Digital Responsibility : why it matters for a desirable, trustworthy and sustainable digital society


Jean-Henry Morin

Date of Talk


Jean-Henry Morin is associate professor of Information Systems at University of Geneva, Institute of Information Service Science. He holds a PhD and an MSc in Information Systems from University of Geneva. He is the Director of the bachelor program in Information Systems and Service Science and president of ThinkServices, a Geneva based think(do)tank on Service Science and Innovation, where was designed. He was a professor at Korea University Business School, invited professor at Yonsei School of Business and invited researcher at in South Korea. In 2001 He was a cofounder of a Geneva based company specializing in corporate performance management solutions. His primary research and practice interest is in information security with a particular focus on Digital Rights Management (DRM) in the enterprise sector. His work on Exception Management in DRM environments has been transferred to the industry in partnership with His work is within the research area of Digital Responsibility where he works on blockchain technology, cloud computing, Internet of Things, privacy, data protection, transparency, information risk compliance and governance. His keen interest in Design Thinking as a skill served as a basis for ThinkServices and the creation of an academic FabLab at University of Geneva ( He is the author of a book on digital responsibility (Editions Fyp, 2014) where he argues the value of informed trust and transparency as the basis of an emerging principle of Co-Compliance (collaborative compliance) and has published in international journals and conferences.


Every day we witness the progress of technology innovations as a constant flow of “nudges” to all aspects of our society. As we try to cope with these challenges and opportunities, in a more or less successful way, we increasingly face new responsibilities. These go way beyond pure technical issues and involve all disciplines. The Digital Transition requires to rethink beyond traditional approaches what it means to design a desirable, trustworthy and sustainable digital society. In this talk, we address some of the key issues behind Digital Responsibility, why it matters, who is concerned and how we should collectively address it based on some promising principles, technologies and paradigm evolutions. A recently completed research project addressing the impact of blockchain technology on audit and control professions will illustrate this in the Corporate Digital Responsibility (CDR) area. Finally a call for action will be discussed.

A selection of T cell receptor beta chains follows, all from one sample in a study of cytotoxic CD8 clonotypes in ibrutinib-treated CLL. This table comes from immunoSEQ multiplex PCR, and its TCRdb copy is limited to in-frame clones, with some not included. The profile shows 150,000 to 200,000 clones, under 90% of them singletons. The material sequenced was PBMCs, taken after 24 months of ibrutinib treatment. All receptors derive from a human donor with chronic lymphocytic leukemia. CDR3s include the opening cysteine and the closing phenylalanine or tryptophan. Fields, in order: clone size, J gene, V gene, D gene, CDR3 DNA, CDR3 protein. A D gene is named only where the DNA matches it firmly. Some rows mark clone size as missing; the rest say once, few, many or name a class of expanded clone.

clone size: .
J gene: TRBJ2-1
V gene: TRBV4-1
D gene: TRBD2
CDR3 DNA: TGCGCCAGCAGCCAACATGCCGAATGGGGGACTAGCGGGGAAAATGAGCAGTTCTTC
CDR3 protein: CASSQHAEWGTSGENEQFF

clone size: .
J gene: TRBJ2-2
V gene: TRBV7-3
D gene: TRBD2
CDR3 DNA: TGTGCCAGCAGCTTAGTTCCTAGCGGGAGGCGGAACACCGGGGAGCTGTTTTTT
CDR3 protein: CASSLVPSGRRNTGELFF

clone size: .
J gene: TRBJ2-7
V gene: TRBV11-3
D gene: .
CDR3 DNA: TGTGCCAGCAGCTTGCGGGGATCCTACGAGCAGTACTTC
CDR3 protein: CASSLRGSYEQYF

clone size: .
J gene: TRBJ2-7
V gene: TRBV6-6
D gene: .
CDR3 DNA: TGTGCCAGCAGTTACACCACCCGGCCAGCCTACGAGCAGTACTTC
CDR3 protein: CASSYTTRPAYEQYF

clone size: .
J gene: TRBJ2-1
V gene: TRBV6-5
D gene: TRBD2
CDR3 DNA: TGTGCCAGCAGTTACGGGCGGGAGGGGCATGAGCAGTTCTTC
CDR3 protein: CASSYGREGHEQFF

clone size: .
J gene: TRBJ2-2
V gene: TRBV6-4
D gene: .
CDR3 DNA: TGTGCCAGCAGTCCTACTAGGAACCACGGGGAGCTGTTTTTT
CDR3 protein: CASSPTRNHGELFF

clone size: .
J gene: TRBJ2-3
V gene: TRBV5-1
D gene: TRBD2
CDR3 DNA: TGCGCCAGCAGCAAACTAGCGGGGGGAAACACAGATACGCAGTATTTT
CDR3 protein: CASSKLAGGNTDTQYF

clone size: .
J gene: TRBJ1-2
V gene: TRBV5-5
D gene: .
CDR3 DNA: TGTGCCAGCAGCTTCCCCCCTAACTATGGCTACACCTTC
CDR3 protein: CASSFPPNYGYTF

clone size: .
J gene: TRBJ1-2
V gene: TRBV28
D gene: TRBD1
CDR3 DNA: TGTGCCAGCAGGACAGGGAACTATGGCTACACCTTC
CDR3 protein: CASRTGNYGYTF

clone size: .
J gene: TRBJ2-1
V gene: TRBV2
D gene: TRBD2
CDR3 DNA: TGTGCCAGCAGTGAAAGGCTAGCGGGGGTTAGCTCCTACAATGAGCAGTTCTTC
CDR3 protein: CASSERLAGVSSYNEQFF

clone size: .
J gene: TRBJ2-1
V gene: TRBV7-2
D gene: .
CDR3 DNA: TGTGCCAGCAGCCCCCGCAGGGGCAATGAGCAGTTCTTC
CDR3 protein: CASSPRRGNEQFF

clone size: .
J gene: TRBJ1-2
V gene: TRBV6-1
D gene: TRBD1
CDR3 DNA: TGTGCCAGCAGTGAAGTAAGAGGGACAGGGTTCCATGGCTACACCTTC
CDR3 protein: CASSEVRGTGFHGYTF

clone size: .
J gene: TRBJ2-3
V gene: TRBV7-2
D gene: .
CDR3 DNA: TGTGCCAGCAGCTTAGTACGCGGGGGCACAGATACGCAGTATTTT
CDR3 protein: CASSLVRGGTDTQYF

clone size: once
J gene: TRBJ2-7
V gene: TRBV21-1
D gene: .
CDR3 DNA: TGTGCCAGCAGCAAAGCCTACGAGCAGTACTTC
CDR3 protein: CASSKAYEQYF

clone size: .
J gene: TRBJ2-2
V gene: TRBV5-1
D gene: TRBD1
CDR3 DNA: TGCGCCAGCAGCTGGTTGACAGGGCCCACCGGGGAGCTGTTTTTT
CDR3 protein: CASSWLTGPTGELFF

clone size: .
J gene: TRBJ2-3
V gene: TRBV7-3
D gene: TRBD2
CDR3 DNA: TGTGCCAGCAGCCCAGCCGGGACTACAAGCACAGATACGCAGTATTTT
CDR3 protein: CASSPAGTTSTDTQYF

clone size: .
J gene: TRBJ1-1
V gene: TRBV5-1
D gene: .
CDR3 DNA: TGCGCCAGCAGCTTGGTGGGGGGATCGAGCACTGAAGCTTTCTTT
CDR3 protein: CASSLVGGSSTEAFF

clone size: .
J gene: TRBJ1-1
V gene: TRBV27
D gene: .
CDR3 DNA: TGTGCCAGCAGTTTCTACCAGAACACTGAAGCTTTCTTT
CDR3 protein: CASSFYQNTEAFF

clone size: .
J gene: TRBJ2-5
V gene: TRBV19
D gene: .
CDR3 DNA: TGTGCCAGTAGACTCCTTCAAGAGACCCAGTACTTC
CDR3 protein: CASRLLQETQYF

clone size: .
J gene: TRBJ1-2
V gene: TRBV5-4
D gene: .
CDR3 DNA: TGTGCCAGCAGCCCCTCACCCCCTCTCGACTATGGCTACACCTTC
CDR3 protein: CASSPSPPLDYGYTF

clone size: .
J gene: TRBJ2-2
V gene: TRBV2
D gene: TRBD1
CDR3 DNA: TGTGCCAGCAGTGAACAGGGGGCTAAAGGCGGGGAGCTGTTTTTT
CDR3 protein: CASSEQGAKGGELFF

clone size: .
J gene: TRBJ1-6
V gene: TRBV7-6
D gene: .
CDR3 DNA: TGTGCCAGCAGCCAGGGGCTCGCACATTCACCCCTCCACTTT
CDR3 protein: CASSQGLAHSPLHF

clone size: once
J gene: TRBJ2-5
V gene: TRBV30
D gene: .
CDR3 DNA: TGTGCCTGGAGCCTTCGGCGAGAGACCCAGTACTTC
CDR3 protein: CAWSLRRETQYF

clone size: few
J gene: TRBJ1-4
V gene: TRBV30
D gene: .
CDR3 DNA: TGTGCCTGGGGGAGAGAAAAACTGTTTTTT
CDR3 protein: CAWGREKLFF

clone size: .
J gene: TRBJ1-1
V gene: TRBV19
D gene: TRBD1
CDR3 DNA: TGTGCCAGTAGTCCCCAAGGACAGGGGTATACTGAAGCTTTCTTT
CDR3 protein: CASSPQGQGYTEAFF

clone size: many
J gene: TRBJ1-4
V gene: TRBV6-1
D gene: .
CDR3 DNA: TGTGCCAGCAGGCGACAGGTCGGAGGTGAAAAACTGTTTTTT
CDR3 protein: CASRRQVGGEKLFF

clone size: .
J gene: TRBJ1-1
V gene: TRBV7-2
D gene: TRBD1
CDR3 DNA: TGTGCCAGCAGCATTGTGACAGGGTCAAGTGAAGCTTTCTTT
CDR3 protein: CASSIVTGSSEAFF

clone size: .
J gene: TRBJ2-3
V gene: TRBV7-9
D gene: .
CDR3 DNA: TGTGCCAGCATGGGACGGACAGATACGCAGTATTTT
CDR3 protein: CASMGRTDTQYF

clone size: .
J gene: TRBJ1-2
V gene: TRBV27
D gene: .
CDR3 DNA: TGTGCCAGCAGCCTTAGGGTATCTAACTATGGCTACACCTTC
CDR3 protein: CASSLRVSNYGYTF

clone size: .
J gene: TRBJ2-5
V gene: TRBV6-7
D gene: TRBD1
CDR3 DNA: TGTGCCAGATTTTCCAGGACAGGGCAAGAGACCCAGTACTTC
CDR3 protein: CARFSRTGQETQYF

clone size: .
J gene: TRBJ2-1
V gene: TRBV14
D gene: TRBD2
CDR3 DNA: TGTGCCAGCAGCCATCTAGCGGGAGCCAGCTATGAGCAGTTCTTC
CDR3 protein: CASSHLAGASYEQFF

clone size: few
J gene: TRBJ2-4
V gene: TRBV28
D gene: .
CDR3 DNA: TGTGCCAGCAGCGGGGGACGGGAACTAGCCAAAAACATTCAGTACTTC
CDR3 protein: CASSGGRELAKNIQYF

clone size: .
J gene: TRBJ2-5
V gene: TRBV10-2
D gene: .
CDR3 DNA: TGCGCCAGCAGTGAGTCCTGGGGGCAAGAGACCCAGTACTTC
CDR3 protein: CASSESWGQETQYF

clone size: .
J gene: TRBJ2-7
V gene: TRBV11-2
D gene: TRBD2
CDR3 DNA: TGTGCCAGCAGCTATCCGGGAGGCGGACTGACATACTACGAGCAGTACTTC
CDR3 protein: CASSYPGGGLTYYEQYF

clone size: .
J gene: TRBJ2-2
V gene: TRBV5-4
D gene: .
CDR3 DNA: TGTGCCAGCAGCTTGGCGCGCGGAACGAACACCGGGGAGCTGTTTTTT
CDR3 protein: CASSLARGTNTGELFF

External Link

Read the Research Paper

First Nations land acknowledegement

We acknowledge that the UBC Point Grey campus is situated on the traditional, ancestral, and unceded territory of the xʷməθkʷəy̓əm.

UBC Crest The official logo of the University of British Columbia. Urgent Message An exclamation mark in a speech bubble. Caret An arrowhead indicating direction. Arrow An arrow indicating direction. Arrow in Circle An arrow indicating direction. Arrow in Circle An arrow indicating direction. Chats Two speech clouds. Facebook The logo for the Facebook social media service. Information The letter 'i' in a circle. Instagram The logo for the Instagram social media service. External Link An arrow entering a square. Linkedin The logo for the LinkedIn social media service. Location Pin A map location pin. Mail An envelope. Menu Three horizontal lines indicating a menu. Minus A minus sign. Telephone An antique telephone. Plus A plus symbol indicating more or the ability to add. Search A magnifying glass. Twitter The logo for the Twitter social media service. Youtube The logo for the YouTube video sharing service.